Numberless Math Story Problems

Cover for post Numberless Math Story Problems with sample math problem and drawing of tree and birds that corresponds with math problem.

In Teaching Math With Story Problems, we talked about why math word problems are such a powerful teaching tool and why we should think of them as story problems instead.  But, what if your child still struggles with understanding how the numbers in the problem relate to each other?

Then, it is time to remove the numbers and start with a numberless word  problem!  I know it might sound like we are not even talking about math any more if there are no numbers! But read on and it will all start to make sense.

Pinnable cover for blog post Numberless Math Story Problems showing a problem and a drawing depicting the problem.

What are Numberless Word Problems?

A numberless word or story problem is a math problem where the numbers are replaced with the word “some” at first.  This way children can start to form the story in their heads without worrying about the numbers.  They can even start to draw out or use manipulatives to model what is happening.  Then, once they have the idea, you slowly start to add the numbers into the problem.

For example, you would start with a problem like “The dog had some treats and then the boy gave it some more treats.”

How to Present Numberless Word Problems

When presenting a numberless word problem, you present the information one step at a time.

Step One:  Take the problem you want to work on, replace the numbers with ‘some’ and remove the question.  For example, let’s say your original problem is: “Damian has 6 cars and then his mom gives him 4 more.  How many cars does Damain have then?”

You will change it to “Damian has some cars and then his mom gives him some more.”  Then, encourage your child to explain what is going on.  Or have them use some manipulatives or a drawing to show what the story is about.

If your child has trouble conceptualizing the problem, go ahead and draw or show him what is going on in the story.

Two piles of matchbox cars on a white surface.
You can use actual cars to model the problem or any kind of math manipulative.

Step Two: Once your child understands the story, add the first number to the story: “Damian has 6 cars and then his mom gives him some more.”  Check with your child that she understands what is going on.  You could ask her to tell or show you what she knows.

Six matchbox cars lined up on the left and a pile of matchbox cars on the right.
We now have one amount that we can model exactly and the other amount is still unknown and can just be left in a pile.

Step Three: Now, add the second number to the problem: “Damian has 6 cars and then his mom gives him 4 more.”  Again, check in with your child and make sure he is still understanding the story.

Matchbox cars lined up in a group of six and a group of four.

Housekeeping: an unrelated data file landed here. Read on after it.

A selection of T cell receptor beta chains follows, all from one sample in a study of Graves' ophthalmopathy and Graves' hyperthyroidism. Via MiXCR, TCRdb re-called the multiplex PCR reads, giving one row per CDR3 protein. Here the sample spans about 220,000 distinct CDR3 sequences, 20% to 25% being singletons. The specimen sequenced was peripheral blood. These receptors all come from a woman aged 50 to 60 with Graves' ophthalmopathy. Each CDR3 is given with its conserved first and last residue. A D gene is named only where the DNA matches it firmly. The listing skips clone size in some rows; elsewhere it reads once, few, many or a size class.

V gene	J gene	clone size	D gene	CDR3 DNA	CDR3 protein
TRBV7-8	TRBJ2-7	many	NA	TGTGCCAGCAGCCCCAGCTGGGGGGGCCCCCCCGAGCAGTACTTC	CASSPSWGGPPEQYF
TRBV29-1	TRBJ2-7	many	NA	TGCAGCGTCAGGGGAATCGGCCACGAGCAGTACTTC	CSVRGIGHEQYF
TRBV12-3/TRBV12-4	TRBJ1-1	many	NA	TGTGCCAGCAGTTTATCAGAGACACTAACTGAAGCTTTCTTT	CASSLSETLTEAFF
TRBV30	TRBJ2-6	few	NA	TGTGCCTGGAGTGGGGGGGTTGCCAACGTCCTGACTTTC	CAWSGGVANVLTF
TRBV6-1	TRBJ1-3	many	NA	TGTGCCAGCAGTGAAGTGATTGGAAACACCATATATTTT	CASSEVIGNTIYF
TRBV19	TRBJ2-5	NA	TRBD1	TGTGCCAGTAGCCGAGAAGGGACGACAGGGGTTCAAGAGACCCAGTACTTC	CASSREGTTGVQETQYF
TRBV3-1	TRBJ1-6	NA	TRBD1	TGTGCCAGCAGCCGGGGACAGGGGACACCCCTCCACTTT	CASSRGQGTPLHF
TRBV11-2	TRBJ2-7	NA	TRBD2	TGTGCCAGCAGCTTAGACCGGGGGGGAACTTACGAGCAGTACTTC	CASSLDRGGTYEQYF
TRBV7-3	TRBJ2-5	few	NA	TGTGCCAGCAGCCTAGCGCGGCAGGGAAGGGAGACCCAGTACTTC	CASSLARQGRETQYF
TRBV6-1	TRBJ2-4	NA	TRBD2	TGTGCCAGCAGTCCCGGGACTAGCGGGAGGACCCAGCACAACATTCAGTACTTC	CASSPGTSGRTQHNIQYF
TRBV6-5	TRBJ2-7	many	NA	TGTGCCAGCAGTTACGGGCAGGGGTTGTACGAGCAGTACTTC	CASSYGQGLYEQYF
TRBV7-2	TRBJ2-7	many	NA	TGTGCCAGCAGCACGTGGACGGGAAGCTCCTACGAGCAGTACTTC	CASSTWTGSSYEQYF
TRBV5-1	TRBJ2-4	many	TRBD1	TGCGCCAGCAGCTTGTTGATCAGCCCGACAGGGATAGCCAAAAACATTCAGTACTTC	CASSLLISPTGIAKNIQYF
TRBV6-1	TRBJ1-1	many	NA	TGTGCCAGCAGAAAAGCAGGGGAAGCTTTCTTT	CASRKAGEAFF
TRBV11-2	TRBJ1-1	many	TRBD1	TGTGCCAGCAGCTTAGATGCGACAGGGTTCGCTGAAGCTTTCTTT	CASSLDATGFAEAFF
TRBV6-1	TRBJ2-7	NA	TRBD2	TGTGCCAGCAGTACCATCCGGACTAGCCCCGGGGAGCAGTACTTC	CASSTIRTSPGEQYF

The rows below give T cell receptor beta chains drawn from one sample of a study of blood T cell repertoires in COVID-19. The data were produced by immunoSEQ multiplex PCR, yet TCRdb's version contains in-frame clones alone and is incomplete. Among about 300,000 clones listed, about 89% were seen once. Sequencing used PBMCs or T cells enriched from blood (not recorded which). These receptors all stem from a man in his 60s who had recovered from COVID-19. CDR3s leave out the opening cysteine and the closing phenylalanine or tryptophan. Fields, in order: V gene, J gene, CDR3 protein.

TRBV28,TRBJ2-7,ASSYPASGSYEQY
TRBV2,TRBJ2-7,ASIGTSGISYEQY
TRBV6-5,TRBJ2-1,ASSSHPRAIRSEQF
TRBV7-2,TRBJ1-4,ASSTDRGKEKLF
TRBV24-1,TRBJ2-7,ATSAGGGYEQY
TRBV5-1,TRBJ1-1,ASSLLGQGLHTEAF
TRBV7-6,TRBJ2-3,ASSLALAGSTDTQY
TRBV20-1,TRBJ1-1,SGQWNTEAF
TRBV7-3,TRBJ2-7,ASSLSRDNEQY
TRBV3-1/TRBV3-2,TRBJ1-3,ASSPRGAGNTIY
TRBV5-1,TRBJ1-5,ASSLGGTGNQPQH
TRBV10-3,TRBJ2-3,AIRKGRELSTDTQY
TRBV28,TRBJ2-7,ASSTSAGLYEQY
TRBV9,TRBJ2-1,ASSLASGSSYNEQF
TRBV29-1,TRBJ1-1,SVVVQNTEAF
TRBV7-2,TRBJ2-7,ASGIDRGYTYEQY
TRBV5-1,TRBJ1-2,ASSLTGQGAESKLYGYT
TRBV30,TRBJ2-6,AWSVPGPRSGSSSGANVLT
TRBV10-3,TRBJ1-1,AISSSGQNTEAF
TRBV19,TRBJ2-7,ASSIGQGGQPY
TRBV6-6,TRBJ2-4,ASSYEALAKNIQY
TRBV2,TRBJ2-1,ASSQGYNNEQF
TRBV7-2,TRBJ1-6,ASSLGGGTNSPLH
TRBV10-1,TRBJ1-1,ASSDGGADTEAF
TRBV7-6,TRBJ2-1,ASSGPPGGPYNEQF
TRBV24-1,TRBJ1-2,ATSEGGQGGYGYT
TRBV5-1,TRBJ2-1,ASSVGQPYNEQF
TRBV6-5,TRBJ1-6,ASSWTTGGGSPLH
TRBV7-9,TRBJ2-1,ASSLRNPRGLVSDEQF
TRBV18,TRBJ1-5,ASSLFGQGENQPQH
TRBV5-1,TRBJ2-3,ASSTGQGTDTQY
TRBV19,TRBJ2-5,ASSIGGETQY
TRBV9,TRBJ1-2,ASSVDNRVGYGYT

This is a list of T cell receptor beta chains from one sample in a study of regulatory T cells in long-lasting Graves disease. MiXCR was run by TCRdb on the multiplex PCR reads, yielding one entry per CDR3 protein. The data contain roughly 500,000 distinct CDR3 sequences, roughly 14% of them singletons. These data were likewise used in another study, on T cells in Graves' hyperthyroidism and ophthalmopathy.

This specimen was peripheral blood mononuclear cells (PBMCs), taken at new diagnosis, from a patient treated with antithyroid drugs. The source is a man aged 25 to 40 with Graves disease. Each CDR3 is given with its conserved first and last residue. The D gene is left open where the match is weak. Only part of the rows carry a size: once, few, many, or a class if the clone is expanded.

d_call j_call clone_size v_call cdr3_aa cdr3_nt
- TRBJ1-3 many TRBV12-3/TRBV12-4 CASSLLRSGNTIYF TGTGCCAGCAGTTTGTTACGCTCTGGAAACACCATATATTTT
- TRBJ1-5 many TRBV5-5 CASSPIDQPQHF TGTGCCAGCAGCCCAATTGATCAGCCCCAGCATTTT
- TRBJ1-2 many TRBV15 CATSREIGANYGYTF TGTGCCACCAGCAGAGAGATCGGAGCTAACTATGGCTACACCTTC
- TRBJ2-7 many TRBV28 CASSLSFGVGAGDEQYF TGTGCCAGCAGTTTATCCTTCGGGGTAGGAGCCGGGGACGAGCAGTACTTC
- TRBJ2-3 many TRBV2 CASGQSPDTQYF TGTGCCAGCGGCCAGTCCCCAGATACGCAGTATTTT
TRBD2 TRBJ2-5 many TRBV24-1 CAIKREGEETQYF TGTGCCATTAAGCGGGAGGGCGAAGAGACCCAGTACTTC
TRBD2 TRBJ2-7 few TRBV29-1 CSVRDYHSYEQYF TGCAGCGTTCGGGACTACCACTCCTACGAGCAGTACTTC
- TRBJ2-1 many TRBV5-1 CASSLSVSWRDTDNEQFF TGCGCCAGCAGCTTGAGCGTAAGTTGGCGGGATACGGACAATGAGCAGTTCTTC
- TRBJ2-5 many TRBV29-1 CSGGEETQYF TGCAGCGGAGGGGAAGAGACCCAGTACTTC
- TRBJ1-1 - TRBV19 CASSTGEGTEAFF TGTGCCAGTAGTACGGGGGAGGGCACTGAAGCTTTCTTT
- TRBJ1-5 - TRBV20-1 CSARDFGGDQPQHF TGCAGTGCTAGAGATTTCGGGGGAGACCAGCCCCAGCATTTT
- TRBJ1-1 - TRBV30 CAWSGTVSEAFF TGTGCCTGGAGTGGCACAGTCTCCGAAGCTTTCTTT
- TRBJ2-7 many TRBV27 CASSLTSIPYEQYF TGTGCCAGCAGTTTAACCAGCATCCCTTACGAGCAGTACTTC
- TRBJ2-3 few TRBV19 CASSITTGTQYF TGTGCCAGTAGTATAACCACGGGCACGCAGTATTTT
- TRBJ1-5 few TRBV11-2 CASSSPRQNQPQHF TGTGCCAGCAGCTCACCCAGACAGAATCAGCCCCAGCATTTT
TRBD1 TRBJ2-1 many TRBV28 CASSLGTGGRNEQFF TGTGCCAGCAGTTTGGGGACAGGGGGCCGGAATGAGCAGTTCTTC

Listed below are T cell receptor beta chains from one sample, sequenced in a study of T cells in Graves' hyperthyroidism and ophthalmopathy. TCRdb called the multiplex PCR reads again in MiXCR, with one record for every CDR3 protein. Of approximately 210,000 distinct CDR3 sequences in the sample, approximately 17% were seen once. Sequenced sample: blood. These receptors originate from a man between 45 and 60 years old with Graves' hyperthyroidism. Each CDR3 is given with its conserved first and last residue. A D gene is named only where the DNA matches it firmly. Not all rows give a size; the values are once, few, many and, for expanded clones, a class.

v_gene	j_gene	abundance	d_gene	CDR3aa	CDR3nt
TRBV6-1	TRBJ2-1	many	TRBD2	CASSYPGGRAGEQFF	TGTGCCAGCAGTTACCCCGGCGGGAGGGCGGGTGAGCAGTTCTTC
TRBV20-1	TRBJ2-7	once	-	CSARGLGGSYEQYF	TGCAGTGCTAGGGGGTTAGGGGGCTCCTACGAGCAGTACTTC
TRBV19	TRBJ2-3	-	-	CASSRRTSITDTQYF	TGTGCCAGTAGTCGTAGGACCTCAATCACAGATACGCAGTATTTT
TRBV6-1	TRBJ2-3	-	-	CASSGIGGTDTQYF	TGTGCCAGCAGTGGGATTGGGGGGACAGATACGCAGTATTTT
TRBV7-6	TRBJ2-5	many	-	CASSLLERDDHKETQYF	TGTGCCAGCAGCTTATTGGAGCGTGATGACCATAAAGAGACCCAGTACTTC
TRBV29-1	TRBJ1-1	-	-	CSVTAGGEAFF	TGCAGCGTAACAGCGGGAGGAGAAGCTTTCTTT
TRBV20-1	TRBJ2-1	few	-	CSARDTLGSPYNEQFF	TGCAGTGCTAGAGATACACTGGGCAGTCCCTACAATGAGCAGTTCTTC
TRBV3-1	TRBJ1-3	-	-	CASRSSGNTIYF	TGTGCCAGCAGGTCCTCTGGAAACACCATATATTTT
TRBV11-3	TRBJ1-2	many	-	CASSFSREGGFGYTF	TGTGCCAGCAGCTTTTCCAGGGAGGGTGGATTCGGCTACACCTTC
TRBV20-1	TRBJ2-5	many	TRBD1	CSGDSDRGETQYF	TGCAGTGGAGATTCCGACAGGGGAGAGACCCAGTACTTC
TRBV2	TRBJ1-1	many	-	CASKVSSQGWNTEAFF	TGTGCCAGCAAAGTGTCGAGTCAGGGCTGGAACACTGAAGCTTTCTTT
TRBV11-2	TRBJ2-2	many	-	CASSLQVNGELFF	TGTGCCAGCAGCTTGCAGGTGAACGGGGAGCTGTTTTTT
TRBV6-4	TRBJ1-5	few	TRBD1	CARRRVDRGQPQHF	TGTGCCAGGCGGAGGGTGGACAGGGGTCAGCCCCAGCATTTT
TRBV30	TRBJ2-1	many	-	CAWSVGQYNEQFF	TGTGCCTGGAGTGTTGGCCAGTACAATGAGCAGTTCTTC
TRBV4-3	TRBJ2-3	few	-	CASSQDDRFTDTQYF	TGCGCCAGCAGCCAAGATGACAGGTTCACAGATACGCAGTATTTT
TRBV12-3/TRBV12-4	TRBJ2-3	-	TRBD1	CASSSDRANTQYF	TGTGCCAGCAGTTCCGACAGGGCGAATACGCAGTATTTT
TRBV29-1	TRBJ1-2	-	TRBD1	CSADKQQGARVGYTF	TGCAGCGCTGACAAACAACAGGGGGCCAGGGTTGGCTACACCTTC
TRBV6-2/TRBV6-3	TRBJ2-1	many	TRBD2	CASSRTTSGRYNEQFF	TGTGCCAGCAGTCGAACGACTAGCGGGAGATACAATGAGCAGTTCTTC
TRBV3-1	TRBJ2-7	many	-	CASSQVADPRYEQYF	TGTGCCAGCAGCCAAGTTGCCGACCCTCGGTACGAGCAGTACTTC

Both amounts can now be modeled.

Step Four: This is where you add in the question: “Damian has 6 cars and then his mom gives him 4 more.  How many cars does Damian have then?”  You can use your drawing or model you created to answer.  Or you could encourage your child to use manipulatives like an abacus to answer the question.  If you use a drawing, it does not need to look like actual cars.  Your child could just make a dot for each one.

Write the Related Equation

Once your child has determined the correct answer, write out the appropriate equation. Talk about why you are putting each number where it goes as you write it.

Matchbox cars lined up in a group of six and a group of four with the equation 6+4=10 written on a whiteboard in pink.

For the above problem, 6 + 4 = 10 is the obvious equation.  But some problems may have more than one appropriate equation.  For example, consider the following problem:  “Gina had 15 markers.  She bought some more markers.  Then, she had 50 markers.  How many markers did Gina buy?”  You may see this problem as 50 – 15 = 35.  But, your child may see it as 15 + ? = 50.

By observing your child solving the problem, you should have an idea of which equation will make more sense to them.  Model writing that equation while talking through where the numbers go and why.

So for the above problem, you might say: “Gina had 15 markers so we will write that number first.  Then, she buys some more markers so we know we are adding. We figured out using our resources, that she bought 35 more markers so that is our next number.  And then, we know that altogether, she has 50 markers so that is our sum.”

You could also follow-up by placing the numbers in part-part-whole circles, especially if you are not sure your child is understanding how the numbers relate to each other well.

Part-part-whole circles drawn on whiteboard in pink and filled in with the numbers 50, 15, and 35.

As your children become more familiar with working with math story problems, you may find that you do not need to go through all the steps above.  However, keep in mind that if you present a new Type of Math Story Problem, you may need to go back to these steps until they feel comfortable with the new type.

Other Math Story Problem Resources

Pinnable cover for blog post Teaching Math With Story Problems showing printed math word problems. Pinnable cover for blog post 14 Types of Math Story Problems showing printable math story problem templates.

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